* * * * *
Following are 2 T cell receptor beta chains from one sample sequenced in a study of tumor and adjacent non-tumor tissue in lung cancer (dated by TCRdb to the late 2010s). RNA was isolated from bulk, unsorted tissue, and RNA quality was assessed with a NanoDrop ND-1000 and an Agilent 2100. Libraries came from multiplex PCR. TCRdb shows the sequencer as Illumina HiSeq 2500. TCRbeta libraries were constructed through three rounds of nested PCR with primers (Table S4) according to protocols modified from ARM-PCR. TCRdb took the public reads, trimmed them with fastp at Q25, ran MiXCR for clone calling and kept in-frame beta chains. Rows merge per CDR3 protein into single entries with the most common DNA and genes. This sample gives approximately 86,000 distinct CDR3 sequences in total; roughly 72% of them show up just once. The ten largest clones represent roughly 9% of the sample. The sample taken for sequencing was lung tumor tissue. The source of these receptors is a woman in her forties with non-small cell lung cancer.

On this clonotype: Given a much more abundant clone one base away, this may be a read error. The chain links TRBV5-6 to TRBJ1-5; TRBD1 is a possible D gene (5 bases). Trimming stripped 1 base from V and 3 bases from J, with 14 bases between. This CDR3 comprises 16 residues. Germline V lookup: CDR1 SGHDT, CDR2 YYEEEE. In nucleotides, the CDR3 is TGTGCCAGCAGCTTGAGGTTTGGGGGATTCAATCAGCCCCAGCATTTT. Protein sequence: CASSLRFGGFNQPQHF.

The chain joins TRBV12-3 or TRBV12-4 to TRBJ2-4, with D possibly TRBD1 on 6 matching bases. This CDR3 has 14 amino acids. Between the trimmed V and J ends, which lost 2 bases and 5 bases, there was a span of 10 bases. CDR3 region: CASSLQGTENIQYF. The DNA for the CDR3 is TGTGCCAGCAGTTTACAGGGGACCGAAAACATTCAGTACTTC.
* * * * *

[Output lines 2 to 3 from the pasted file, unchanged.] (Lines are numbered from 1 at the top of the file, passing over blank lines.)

On this clonotype: Given a much more abundant clone one base away, this may be a read error. The chain links TRBV5-6 to TRBJ1-5; TRBD1 is a possible D gene (5 bases). Trimming stripped 1 base from V and 3 bases from J, with 14 bases between. This CDR3 comprises 16 residues. Germline V lookup: CDR1 SGHDT, CDR2 YYEEEE. In nucleotides, the CDR3 is TGTGCCAGCAGCTTGAGGTTTGGGGGATTCAATCAGCCCCAGCATTTT. Protein sequence: CASSLRFGGFNQPQHF.

The chain joins TRBV12-3 or TRBV12-4 to TRBJ2-4, with D possibly TRBD1 on 6 matching bases. This CDR3 has 14 amino acids. Between the trimmed V and J ends, which lost 2 bases and 5 bases, there was a span of 10 bases. CDR3 region: CASSLQGTENIQYF. The DNA for the CDR3 is TGTGCCAGCAGTTTACAGGGGACCGAAAACATTCAGTACTTC.